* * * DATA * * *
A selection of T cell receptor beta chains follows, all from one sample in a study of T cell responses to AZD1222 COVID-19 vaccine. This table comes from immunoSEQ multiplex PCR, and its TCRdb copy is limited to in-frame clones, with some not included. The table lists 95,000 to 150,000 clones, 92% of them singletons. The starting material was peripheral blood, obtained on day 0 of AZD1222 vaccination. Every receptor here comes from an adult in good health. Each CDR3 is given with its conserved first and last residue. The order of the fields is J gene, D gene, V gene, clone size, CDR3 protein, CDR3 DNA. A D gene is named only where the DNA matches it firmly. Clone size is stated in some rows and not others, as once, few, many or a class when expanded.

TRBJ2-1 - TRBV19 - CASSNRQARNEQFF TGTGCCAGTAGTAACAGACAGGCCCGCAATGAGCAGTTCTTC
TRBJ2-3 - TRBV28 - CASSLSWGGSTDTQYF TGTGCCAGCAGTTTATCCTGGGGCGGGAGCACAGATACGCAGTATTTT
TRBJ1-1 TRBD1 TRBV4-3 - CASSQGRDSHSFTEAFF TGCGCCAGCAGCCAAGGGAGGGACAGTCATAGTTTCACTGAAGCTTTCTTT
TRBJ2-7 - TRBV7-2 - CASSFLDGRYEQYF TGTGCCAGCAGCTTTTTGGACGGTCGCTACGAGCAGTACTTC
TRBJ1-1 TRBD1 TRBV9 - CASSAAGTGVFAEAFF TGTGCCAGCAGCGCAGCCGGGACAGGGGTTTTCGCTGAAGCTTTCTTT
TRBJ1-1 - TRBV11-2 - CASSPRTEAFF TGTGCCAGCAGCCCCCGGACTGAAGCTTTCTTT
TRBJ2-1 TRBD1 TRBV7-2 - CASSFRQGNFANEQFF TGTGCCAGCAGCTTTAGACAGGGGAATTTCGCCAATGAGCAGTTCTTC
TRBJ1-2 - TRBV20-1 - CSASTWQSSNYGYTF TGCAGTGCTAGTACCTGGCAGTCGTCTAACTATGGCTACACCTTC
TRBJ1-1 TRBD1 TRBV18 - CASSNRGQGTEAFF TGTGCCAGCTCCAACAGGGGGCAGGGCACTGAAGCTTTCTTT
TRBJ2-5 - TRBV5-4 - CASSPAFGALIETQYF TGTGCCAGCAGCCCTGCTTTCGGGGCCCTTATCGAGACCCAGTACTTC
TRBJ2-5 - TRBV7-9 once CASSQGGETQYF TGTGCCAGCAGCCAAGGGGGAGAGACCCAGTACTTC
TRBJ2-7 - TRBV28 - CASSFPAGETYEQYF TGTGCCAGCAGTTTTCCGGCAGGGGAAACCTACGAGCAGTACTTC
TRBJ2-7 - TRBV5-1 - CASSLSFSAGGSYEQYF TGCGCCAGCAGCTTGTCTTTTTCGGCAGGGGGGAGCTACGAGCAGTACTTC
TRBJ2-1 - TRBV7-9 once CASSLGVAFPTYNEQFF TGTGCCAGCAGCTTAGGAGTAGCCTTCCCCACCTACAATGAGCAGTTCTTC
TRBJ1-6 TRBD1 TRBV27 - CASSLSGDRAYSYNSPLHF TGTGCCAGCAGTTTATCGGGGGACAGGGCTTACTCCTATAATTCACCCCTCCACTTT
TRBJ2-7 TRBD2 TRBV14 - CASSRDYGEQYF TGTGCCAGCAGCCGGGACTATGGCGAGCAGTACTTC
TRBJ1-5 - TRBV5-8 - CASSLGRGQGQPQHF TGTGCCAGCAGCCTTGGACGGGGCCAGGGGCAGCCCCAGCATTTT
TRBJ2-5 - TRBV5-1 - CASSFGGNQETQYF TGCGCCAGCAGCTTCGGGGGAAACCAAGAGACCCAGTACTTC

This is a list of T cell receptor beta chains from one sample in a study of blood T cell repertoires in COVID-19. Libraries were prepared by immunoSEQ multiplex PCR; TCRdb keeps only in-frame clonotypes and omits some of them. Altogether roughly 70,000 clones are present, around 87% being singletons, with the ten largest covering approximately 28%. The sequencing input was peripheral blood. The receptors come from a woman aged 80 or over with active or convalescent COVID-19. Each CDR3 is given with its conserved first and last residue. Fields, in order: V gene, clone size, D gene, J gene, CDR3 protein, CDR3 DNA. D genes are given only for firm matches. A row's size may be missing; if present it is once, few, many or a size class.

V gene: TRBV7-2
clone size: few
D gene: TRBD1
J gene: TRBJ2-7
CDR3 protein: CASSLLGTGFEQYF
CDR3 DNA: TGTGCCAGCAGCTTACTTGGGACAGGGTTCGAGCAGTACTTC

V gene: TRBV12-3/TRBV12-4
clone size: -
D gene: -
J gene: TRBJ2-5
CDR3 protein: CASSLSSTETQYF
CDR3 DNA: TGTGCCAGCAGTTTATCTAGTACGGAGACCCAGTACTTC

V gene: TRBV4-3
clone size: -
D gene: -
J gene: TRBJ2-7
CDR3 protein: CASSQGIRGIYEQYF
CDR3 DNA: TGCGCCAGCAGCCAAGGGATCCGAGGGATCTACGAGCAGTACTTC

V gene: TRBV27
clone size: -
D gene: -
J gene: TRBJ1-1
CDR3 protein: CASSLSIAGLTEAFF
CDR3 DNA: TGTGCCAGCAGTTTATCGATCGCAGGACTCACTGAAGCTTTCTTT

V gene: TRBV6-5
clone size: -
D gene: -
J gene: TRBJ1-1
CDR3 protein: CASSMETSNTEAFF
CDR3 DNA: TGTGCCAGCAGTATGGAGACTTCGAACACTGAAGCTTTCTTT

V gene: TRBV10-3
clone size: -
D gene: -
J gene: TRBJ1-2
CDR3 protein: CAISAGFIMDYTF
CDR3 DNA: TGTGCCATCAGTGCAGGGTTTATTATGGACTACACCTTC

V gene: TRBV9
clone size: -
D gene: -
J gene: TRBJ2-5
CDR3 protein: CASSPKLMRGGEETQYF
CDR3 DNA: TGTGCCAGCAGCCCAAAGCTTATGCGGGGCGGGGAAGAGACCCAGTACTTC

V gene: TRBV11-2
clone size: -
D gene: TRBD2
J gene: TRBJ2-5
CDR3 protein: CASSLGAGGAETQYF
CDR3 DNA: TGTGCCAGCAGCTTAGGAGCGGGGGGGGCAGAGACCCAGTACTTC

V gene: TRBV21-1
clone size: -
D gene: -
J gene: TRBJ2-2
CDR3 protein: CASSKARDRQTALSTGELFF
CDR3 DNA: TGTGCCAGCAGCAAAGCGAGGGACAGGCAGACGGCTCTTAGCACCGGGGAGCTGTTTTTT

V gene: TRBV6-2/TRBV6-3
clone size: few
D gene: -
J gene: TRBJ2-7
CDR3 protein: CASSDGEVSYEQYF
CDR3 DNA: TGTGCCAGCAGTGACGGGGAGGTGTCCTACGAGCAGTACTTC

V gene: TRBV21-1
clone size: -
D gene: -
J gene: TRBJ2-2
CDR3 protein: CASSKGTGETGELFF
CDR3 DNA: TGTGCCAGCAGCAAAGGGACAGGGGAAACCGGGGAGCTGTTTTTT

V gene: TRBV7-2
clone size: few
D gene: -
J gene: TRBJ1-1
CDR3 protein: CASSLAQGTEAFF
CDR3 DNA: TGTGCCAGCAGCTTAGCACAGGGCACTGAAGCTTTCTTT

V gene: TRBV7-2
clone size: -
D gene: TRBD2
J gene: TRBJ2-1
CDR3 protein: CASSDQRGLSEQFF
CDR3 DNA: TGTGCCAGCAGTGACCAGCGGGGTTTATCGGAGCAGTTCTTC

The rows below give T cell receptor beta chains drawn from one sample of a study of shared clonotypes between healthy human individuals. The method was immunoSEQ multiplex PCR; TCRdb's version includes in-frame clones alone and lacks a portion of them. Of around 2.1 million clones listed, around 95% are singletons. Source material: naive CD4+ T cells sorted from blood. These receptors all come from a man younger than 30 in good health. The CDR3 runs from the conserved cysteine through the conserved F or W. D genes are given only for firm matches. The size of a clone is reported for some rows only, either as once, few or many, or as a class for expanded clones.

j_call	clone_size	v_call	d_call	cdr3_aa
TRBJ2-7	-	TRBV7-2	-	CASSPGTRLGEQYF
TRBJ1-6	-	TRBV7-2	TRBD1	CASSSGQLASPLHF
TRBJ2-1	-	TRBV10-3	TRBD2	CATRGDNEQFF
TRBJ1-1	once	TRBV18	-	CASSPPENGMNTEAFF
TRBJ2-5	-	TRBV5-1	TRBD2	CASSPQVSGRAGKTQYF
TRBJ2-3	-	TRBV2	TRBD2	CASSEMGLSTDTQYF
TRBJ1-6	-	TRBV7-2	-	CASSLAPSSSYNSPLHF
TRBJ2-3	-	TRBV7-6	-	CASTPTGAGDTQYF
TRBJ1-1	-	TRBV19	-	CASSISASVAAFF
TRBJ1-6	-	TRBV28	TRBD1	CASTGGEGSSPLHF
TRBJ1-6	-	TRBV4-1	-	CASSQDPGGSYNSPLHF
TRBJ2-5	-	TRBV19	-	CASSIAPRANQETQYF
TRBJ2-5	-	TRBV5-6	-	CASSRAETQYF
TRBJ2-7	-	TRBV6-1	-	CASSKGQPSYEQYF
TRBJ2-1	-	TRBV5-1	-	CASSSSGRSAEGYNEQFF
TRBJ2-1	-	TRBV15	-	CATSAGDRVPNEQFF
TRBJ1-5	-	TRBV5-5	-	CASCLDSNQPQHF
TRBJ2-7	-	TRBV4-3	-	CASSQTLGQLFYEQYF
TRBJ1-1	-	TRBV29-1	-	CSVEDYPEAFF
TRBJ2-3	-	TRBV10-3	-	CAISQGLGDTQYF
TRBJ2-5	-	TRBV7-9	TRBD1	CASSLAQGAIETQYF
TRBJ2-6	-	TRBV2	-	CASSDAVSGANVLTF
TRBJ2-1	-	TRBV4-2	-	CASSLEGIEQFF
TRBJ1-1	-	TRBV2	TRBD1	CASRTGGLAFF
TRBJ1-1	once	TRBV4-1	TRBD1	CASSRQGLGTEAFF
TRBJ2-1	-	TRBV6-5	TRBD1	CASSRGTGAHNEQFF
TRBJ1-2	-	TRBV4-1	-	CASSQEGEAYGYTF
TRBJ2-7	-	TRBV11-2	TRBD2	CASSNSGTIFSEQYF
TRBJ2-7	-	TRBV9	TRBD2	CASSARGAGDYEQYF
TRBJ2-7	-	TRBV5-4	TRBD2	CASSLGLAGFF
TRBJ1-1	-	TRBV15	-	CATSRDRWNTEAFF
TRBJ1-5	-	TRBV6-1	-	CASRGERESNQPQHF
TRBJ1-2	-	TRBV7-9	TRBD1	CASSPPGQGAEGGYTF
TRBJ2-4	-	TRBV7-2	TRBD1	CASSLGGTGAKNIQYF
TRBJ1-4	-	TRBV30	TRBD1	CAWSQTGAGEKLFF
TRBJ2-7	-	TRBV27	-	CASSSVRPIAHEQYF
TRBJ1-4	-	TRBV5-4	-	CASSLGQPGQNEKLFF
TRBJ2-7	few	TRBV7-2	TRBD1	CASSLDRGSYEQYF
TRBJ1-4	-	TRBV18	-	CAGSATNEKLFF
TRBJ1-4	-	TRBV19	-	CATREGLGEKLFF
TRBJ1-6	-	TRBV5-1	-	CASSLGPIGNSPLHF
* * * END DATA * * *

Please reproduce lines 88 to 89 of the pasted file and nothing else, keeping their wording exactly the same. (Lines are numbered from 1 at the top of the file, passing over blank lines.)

clone size: few
D gene: -